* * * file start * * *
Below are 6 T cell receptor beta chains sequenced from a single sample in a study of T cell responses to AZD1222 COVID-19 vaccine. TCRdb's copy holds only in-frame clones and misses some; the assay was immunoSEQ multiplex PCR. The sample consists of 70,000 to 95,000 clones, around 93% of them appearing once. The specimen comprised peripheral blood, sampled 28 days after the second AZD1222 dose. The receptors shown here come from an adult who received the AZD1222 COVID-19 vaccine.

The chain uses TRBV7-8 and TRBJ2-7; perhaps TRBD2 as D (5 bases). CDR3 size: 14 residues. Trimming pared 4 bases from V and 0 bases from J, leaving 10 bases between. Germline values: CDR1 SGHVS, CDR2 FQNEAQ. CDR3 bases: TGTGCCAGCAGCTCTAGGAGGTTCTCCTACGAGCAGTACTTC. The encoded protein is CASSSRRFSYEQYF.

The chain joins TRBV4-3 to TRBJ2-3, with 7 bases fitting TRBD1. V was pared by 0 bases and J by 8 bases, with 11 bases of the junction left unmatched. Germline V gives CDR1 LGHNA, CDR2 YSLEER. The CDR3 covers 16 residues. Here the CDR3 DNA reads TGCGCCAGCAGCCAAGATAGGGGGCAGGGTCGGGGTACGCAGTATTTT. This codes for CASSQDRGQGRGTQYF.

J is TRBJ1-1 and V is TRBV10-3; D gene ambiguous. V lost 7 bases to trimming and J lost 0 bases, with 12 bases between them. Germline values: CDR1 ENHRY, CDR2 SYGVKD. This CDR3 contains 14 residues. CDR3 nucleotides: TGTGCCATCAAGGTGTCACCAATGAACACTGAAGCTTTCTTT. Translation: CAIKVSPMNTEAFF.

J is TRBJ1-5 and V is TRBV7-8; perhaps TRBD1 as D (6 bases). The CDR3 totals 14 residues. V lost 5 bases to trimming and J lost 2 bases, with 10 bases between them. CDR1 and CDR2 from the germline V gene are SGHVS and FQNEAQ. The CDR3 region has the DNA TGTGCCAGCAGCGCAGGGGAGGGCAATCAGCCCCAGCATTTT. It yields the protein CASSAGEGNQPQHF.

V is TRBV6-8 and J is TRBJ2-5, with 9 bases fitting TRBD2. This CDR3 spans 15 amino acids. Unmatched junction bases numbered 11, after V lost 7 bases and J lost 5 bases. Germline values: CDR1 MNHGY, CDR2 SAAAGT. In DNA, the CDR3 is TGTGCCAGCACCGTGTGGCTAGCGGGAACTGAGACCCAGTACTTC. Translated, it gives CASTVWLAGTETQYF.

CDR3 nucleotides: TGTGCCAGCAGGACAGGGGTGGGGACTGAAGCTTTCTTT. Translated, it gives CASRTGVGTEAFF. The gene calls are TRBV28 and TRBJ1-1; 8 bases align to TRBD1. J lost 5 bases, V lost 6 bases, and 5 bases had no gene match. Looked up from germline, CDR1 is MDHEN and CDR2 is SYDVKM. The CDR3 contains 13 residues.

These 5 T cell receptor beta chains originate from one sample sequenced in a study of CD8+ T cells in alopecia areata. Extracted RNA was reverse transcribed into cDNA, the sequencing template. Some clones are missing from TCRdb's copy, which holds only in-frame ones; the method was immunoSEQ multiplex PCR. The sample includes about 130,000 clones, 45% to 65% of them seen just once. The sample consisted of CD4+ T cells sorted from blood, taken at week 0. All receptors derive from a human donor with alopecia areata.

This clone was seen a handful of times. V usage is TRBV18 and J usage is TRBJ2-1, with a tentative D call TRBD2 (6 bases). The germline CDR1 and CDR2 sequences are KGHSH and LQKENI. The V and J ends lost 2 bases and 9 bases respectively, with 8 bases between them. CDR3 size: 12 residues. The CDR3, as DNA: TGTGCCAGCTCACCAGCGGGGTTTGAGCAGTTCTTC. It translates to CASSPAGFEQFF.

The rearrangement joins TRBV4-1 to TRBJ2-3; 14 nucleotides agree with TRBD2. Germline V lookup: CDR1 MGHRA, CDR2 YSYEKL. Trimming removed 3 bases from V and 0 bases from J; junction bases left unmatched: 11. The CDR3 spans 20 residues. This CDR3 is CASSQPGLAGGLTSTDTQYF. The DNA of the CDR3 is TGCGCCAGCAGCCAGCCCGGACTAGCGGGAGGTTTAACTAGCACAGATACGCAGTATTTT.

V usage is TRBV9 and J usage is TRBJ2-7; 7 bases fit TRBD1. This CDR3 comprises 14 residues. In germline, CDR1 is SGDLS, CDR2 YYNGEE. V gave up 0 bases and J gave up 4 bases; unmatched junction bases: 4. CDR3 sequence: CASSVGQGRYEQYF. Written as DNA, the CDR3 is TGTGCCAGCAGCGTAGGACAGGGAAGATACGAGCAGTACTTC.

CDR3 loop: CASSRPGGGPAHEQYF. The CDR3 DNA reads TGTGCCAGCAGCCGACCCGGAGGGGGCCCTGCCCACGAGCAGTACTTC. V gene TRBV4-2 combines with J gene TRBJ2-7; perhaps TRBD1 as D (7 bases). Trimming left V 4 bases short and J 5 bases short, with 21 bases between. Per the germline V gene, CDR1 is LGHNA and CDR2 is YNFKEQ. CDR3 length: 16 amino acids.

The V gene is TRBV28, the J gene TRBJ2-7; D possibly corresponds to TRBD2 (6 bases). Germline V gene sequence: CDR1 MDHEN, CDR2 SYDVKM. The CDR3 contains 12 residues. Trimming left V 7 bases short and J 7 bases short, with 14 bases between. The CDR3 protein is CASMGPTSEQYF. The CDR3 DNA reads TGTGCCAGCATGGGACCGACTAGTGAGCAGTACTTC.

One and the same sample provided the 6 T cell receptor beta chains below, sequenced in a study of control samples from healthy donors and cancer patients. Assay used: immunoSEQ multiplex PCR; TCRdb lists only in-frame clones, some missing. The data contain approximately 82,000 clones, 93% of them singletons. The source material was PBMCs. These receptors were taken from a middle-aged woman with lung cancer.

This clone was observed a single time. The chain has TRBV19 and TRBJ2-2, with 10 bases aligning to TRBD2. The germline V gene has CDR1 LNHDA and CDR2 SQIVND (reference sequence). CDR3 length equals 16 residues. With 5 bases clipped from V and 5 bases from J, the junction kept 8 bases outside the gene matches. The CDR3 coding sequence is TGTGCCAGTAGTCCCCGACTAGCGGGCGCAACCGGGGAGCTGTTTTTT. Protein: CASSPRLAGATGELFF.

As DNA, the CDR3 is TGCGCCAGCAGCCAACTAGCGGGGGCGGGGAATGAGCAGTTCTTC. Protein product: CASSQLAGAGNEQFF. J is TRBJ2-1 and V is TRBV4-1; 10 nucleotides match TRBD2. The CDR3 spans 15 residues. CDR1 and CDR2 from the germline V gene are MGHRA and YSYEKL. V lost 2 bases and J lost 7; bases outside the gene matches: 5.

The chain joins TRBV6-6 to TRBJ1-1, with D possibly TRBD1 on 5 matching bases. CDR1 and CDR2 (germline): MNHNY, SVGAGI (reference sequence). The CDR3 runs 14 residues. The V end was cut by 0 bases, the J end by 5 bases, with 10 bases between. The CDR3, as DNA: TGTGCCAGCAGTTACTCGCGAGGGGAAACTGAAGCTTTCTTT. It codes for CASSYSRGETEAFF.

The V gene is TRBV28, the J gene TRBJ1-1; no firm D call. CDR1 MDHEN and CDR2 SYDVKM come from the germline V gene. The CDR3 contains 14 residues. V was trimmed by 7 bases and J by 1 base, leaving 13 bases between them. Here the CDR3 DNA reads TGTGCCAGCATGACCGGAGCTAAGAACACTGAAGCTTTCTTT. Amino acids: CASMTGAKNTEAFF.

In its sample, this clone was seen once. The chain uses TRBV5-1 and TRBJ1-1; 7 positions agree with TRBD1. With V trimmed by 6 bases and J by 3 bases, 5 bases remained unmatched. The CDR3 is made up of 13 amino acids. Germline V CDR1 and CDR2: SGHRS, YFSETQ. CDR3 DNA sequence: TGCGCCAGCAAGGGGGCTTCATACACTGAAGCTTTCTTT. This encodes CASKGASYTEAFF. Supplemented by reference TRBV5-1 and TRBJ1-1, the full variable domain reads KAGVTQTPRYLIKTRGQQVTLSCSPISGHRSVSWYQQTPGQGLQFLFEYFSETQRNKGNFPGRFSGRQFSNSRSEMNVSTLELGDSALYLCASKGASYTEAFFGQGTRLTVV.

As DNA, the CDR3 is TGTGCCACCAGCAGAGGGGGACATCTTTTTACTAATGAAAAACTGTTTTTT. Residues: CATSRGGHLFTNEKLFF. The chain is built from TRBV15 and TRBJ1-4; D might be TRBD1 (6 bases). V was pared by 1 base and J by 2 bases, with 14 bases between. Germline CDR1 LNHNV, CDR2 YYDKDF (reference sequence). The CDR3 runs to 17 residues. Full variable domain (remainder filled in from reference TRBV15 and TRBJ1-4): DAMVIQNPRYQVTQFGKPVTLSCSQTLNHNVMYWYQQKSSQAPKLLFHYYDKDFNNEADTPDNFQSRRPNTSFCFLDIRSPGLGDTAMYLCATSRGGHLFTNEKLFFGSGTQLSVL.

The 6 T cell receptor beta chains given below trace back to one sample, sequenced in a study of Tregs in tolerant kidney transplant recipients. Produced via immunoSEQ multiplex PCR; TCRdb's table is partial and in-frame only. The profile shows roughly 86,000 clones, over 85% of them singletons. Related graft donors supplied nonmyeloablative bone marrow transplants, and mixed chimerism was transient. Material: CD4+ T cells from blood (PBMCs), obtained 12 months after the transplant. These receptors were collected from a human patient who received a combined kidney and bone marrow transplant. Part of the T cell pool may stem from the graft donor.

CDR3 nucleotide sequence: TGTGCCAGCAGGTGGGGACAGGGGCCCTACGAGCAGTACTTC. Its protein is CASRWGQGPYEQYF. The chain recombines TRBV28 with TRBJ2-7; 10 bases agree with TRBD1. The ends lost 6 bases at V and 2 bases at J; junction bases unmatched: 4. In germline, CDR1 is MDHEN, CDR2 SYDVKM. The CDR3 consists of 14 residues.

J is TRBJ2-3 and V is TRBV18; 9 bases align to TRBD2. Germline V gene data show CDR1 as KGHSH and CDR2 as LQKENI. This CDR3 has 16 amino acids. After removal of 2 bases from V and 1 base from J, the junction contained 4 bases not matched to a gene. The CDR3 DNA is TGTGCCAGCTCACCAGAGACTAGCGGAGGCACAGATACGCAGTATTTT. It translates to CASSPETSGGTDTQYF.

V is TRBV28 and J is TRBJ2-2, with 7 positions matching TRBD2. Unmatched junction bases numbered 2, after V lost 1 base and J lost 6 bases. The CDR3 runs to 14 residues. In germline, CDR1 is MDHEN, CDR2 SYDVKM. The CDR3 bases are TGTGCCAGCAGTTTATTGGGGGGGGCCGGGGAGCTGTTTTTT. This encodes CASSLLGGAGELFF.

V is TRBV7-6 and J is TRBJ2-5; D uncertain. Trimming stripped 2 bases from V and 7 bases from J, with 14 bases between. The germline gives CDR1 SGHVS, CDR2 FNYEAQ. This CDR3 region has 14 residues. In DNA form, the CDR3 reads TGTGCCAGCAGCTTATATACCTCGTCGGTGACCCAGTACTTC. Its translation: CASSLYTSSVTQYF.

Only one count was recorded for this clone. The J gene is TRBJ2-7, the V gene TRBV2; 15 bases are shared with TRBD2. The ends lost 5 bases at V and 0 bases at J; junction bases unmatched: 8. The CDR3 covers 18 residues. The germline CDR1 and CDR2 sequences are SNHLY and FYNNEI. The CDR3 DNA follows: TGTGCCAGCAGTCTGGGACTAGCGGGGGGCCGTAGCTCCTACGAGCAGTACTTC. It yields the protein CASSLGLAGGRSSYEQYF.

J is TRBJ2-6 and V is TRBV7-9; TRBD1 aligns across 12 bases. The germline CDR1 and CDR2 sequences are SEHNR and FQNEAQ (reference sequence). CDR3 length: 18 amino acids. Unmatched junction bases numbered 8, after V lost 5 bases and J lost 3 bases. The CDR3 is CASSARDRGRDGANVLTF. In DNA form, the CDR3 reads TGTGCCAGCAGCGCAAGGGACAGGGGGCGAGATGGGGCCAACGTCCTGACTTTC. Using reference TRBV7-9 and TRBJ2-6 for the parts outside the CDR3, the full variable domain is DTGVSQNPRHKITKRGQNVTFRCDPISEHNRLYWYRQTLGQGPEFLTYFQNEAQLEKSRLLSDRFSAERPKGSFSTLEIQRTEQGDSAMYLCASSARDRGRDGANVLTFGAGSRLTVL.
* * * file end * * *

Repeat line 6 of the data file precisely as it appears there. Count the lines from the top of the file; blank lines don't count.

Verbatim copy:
V is TRBV6-8 and J is TRBJ2-5, with 9 bases fitting TRBD2. This CDR3 spans 15 amino acids. Unmatched junction bases numbered 11, after V lost 7 bases and J lost 5 bases. Germline values: CDR1 MNHGY, CDR2 SAAAGT. In DNA, the CDR3 is TGTGCCAGCACCGTGTGGCTAGCGGGAACTGAGACCCAGTACTTC. Translated, it gives CASTVWLAGTETQYF.